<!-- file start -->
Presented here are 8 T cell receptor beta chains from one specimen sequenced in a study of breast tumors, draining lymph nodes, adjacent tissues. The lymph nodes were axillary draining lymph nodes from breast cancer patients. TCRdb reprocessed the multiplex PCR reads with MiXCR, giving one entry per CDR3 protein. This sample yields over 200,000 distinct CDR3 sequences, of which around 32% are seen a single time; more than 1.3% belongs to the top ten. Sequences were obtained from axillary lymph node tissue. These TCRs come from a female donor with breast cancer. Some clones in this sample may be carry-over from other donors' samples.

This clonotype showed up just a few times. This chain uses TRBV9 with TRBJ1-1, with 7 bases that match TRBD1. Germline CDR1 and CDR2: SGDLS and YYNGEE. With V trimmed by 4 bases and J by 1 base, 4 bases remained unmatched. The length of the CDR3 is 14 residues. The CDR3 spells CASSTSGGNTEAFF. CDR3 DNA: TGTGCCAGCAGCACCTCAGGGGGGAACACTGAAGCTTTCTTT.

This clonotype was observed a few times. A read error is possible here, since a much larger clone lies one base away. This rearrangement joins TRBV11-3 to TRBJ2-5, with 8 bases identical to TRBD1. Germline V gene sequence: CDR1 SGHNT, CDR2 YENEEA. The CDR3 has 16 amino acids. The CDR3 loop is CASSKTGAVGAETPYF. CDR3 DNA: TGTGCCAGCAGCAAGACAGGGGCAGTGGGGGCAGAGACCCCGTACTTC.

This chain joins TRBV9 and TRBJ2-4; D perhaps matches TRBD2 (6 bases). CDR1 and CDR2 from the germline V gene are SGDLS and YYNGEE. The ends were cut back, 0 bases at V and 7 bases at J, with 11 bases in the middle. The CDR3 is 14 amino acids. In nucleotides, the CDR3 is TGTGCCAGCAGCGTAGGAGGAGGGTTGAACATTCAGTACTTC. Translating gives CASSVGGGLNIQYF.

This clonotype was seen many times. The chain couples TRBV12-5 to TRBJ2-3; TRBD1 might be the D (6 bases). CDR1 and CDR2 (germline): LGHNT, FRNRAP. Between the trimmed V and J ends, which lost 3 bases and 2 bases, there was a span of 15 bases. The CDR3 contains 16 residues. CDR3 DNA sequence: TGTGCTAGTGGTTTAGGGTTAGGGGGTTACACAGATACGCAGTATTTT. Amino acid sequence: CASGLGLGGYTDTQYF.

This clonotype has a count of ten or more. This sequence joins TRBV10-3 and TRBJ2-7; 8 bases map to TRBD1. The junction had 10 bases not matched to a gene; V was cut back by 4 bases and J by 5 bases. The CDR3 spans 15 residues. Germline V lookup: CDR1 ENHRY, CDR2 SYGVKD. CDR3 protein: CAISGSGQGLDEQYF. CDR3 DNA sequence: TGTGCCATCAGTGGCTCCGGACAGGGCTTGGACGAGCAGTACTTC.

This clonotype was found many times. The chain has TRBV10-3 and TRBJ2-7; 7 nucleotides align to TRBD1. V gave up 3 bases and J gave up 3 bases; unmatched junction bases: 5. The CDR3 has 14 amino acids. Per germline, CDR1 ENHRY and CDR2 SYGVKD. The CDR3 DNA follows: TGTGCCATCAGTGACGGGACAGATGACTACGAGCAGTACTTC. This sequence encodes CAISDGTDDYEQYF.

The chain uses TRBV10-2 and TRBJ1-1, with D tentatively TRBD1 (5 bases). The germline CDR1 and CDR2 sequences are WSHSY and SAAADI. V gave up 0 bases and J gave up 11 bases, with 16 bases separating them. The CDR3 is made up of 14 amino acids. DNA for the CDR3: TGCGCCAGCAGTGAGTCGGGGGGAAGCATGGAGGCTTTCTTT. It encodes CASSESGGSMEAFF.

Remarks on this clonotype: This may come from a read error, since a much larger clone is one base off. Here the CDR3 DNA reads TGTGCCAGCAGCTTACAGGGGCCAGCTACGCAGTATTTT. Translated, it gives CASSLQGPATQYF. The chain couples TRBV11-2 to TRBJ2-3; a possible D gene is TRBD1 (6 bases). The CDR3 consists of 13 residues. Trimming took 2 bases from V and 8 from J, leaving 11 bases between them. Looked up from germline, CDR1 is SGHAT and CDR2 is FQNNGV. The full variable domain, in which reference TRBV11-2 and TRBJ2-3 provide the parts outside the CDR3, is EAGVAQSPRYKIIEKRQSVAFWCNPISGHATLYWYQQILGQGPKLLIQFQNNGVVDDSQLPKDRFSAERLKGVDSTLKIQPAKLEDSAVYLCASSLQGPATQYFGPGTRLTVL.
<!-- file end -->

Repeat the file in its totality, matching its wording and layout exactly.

Presented here are 8 T cell receptor beta chains from one specimen sequenced in a study of breast tumors, draining lymph nodes, adjacent tissues. The lymph nodes were axillary draining lymph nodes from breast cancer patients. TCRdb reprocessed the multiplex PCR reads with MiXCR, giving one entry per CDR3 protein. This sample yields over 200,000 distinct CDR3 sequences, of which around 32% are seen a single time; more than 1.3% belongs to the top ten. Sequences were obtained from axillary lymph node tissue. These TCRs come from a female donor with breast cancer. Some clones in this sample may be carry-over from other donors' samples.

This clonotype showed up just a few times. This chain uses TRBV9 with TRBJ1-1, with 7 bases that match TRBD1. Germline CDR1 and CDR2: SGDLS and YYNGEE. With V trimmed by 4 bases and J by 1 base, 4 bases remained unmatched. The length of the CDR3 is 14 residues. The CDR3 spells CASSTSGGNTEAFF. CDR3 DNA: TGTGCCAGCAGCACCTCAGGGGGGAACACTGAAGCTTTCTTT.

This clonotype was observed a few times. A read error is possible here, since a much larger clone lies one base away. This rearrangement joins TRBV11-3 to TRBJ2-5, with 8 bases identical to TRBD1. Germline V gene sequence: CDR1 SGHNT, CDR2 YENEEA. The CDR3 has 16 amino acids. The CDR3 loop is CASSKTGAVGAETPYF. CDR3 DNA: TGTGCCAGCAGCAAGACAGGGGCAGTGGGGGCAGAGACCCCGTACTTC.

This chain joins TRBV9 and TRBJ2-4; D perhaps matches TRBD2 (6 bases). CDR1 and CDR2 from the germline V gene are SGDLS and YYNGEE. The ends were cut back, 0 bases at V and 7 bases at J, with 11 bases in the middle. The CDR3 is 14 amino acids. In nucleotides, the CDR3 is TGTGCCAGCAGCGTAGGAGGAGGGTTGAACATTCAGTACTTC. Translating gives CASSVGGGLNIQYF.

This clonotype was seen many times. The chain couples TRBV12-5 to TRBJ2-3; TRBD1 might be the D (6 bases). CDR1 and CDR2 (germline): LGHNT, FRNRAP. Between the trimmed V and J ends, which lost 3 bases and 2 bases, there was a span of 15 bases. The CDR3 contains 16 residues. CDR3 DNA sequence: TGTGCTAGTGGTTTAGGGTTAGGGGGTTACACAGATACGCAGTATTTT. Amino acid sequence: CASGLGLGGYTDTQYF.

This clonotype has a count of ten or more. This sequence joins TRBV10-3 and TRBJ2-7; 8 bases map to TRBD1. The junction had 10 bases not matched to a gene; V was cut back by 4 bases and J by 5 bases. The CDR3 spans 15 residues. Germline V lookup: CDR1 ENHRY, CDR2 SYGVKD. CDR3 protein: CAISGSGQGLDEQYF. CDR3 DNA sequence: TGTGCCATCAGTGGCTCCGGACAGGGCTTGGACGAGCAGTACTTC.

This clonotype was found many times. The chain has TRBV10-3 and TRBJ2-7; 7 nucleotides align to TRBD1. V gave up 3 bases and J gave up 3 bases; unmatched junction bases: 5. The CDR3 has 14 amino acids. Per germline, CDR1 ENHRY and CDR2 SYGVKD. The CDR3 DNA follows: TGTGCCATCAGTGACGGGACAGATGACTACGAGCAGTACTTC. This sequence encodes CAISDGTDDYEQYF.

The chain uses TRBV10-2 and TRBJ1-1, with D tentatively TRBD1 (5 bases). The germline CDR1 and CDR2 sequences are WSHSY and SAAADI. V gave up 0 bases and J gave up 11 bases, with 16 bases separating them. The CDR3 is made up of 14 amino acids. DNA for the CDR3: TGCGCCAGCAGTGAGTCGGGGGGAAGCATGGAGGCTTTCTTT. It encodes CASSESGGSMEAFF.

Remarks on this clonotype: This may come from a read error, since a much larger clone is one base off. Here the CDR3 DNA reads TGTGCCAGCAGCTTACAGGGGCCAGCTACGCAGTATTTT. Translated, it gives CASSLQGPATQYF. The chain couples TRBV11-2 to TRBJ2-3; a possible D gene is TRBD1 (6 bases). The CDR3 consists of 13 residues. Trimming took 2 bases from V and 8 from J, leaving 11 bases between them. Looked up from germline, CDR1 is SGHAT and CDR2 is FQNNGV. The full variable domain, in which reference TRBV11-2 and TRBJ2-3 provide the parts outside the CDR3, is EAGVAQSPRYKIIEKRQSVAFWCNPISGHATLYWYQQILGQGPKLLIQFQNNGVVDDSQLPKDRFSAERLKGVDSTLKIQPAKLEDSAVYLCASSLQGPATQYFGPGTRLTVL.